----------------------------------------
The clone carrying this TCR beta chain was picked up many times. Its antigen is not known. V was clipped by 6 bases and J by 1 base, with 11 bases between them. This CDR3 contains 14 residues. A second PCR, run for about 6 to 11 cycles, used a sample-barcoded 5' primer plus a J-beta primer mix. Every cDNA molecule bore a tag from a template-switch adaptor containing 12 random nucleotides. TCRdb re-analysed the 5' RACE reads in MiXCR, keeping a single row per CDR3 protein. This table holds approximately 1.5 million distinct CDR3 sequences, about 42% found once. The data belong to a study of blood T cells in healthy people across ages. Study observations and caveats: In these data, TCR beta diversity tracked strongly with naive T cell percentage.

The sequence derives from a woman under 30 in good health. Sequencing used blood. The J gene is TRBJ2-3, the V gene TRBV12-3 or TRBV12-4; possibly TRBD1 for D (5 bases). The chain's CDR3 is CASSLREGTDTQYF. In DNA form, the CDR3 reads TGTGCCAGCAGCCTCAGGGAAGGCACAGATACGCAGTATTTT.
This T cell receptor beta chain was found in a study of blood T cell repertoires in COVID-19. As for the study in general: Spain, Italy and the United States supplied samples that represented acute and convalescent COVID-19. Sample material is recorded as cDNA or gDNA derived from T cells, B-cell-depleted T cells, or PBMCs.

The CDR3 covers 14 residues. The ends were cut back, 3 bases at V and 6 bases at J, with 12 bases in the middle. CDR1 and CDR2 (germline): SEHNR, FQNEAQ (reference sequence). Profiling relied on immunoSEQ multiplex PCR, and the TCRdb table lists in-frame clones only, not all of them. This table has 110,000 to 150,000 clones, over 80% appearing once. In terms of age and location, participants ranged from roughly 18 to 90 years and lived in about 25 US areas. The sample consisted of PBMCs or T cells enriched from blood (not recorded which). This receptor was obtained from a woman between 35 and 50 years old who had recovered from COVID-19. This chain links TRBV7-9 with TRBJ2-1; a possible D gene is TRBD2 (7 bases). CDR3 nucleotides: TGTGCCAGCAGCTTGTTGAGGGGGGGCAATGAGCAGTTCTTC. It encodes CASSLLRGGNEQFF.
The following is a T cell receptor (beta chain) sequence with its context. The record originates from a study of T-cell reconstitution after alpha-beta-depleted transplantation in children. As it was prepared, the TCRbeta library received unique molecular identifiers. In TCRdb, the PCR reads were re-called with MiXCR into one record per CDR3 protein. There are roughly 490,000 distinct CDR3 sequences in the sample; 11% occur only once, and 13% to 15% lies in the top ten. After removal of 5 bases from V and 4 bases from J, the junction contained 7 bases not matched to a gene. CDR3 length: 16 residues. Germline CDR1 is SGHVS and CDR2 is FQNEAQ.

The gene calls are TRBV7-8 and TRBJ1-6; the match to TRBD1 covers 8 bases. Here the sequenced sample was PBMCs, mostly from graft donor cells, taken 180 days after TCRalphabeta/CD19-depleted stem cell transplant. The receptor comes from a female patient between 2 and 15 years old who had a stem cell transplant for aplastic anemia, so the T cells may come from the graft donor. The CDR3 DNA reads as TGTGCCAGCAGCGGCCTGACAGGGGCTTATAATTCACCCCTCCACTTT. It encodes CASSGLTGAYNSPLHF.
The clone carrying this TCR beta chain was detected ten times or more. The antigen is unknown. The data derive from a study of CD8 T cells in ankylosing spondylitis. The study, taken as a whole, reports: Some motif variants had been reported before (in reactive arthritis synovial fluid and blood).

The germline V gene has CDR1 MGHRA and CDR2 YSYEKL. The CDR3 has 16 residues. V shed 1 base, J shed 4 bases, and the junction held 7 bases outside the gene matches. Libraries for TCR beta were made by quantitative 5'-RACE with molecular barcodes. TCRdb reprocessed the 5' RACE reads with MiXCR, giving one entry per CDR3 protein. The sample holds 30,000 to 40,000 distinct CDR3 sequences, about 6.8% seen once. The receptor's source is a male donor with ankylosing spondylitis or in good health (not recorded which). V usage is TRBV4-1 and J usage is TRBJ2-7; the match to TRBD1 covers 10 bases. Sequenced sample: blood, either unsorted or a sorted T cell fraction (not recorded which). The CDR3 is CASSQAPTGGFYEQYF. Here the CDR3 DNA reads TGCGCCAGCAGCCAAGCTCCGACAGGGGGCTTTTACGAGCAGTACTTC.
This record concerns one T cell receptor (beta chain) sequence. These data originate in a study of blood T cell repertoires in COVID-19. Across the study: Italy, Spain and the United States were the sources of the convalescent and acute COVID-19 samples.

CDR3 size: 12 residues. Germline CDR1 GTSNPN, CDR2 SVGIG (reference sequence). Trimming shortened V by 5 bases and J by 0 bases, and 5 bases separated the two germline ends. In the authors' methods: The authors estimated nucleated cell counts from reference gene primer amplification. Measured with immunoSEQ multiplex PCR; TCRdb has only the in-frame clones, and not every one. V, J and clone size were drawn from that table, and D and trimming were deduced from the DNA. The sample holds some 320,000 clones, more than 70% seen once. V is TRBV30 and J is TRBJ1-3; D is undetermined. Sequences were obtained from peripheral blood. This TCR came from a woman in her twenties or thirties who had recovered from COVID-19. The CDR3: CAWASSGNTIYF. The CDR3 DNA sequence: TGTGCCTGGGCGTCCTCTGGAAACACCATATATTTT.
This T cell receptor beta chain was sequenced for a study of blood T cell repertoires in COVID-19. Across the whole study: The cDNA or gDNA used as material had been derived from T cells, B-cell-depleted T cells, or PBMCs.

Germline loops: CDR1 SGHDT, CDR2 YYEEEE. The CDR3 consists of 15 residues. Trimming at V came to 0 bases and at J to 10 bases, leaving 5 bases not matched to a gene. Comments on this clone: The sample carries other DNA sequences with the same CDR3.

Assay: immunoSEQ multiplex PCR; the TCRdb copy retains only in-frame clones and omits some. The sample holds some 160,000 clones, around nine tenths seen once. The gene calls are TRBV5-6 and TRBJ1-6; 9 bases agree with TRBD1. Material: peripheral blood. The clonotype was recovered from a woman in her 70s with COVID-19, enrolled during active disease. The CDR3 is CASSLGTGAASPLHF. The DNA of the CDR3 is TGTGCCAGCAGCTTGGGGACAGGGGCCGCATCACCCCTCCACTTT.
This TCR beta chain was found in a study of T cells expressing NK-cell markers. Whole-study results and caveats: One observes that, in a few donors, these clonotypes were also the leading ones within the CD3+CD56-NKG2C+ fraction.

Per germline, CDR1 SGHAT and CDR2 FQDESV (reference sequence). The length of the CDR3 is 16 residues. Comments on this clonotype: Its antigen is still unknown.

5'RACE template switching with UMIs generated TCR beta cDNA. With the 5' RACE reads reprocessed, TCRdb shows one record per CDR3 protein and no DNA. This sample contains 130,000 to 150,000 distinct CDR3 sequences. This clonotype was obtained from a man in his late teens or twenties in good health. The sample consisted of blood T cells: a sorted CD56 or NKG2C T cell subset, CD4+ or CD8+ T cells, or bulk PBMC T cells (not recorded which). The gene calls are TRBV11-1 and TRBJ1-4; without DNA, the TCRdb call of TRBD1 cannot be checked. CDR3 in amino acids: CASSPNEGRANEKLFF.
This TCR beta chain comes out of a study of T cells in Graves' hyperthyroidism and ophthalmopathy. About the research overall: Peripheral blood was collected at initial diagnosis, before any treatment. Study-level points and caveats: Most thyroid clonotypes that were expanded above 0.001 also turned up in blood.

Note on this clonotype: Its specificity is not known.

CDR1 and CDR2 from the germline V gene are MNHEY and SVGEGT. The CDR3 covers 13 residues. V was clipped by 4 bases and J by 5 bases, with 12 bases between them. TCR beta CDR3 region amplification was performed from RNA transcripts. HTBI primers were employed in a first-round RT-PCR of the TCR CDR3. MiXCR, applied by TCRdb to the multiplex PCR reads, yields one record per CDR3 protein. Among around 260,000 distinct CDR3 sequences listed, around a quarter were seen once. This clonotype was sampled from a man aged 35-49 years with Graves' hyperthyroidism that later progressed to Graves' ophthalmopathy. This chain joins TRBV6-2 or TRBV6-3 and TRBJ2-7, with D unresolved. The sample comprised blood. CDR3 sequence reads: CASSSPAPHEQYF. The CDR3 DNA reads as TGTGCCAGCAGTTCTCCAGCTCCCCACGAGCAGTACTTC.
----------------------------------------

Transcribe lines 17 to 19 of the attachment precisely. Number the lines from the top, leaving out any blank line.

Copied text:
This TCR beta chain comes out of a study of T cells in Graves' hyperthyroidism and ophthalmopathy. About the research overall: Peripheral blood was collected at initial diagnosis, before any treatment. Study-level points and caveats: Most thyroid clonotypes that were expanded above 0.001 also turned up in blood.

Note on this clonotype: Its specificity is not known.

CDR1 and CDR2 from the germline V gene are MNHEY and SVGEGT. The CDR3 covers 13 residues. V was clipped by 4 bases and J by 5 bases, with 12 bases between them. TCR beta CDR3 region amplification was performed from RNA transcripts. HTBI primers were employed in a first-round RT-PCR of the TCR CDR3. MiXCR, applied by TCRdb to the multiplex PCR reads, yields one record per CDR3 protein. Among around 260,000 distinct CDR3 sequences listed, around a quarter were seen once. This clonotype was sampled from a man aged 35-49 years with Graves' hyperthyroidism that later progressed to Graves' ophthalmopathy. This chain joins TRBV6-2 or TRBV6-3 and TRBJ2-7, with D unresolved. The sample comprised blood. CDR3 sequence reads: CASSSPAPHEQYF. The CDR3 DNA reads as TGTGCCAGCAGTTCTCCAGCTCCCCACGAGCAGTACTTC.